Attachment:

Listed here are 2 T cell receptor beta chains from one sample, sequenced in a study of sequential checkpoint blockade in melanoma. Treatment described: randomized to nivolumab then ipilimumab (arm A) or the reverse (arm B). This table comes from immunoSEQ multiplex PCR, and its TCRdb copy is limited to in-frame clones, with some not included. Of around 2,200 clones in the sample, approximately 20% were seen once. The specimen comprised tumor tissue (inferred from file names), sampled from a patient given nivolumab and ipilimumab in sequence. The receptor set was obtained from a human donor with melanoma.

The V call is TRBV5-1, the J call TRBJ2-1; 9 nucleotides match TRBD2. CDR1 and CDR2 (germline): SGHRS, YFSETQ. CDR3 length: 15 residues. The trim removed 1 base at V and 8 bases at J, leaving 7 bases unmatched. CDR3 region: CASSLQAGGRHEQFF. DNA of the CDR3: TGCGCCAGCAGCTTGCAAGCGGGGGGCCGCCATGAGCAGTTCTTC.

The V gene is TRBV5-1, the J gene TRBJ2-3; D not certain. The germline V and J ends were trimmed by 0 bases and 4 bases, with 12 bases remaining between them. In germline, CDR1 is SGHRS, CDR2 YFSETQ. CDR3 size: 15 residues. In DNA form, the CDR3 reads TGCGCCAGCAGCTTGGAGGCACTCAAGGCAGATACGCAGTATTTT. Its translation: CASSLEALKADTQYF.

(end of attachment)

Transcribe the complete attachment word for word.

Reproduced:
Listed here are 2 T cell receptor beta chains from one sample, sequenced in a study of sequential checkpoint blockade in melanoma. Treatment described: randomized to nivolumab then ipilimumab (arm A) or the reverse (arm B). This table comes from immunoSEQ multiplex PCR, and its TCRdb copy is limited to in-frame clones, with some not included. Of around 2,200 clones in the sample, approximately 20% were seen once. The specimen comprised tumor tissue (inferred from file names), sampled from a patient given nivolumab and ipilimumab in sequence. The receptor set was obtained from a human donor with melanoma.

The V call is TRBV5-1, the J call TRBJ2-1; 9 nucleotides match TRBD2. CDR1 and CDR2 (germline): SGHRS, YFSETQ. CDR3 length: 15 residues. The trim removed 1 base at V and 8 bases at J, leaving 7 bases unmatched. CDR3 region: CASSLQAGGRHEQFF. DNA of the CDR3: TGCGCCAGCAGCTTGCAAGCGGGGGGCCGCCATGAGCAGTTCTTC.

The V gene is TRBV5-1, the J gene TRBJ2-3; D not certain. The germline V and J ends were trimmed by 0 bases and 4 bases, with 12 bases remaining between them. In germline, CDR1 is SGHRS, CDR2 YFSETQ. CDR3 size: 15 residues. In DNA form, the CDR3 reads TGCGCCAGCAGCTTGGAGGCACTCAAGGCAGATACGCAGTATTTT. Its translation: CASSLEALKADTQYF.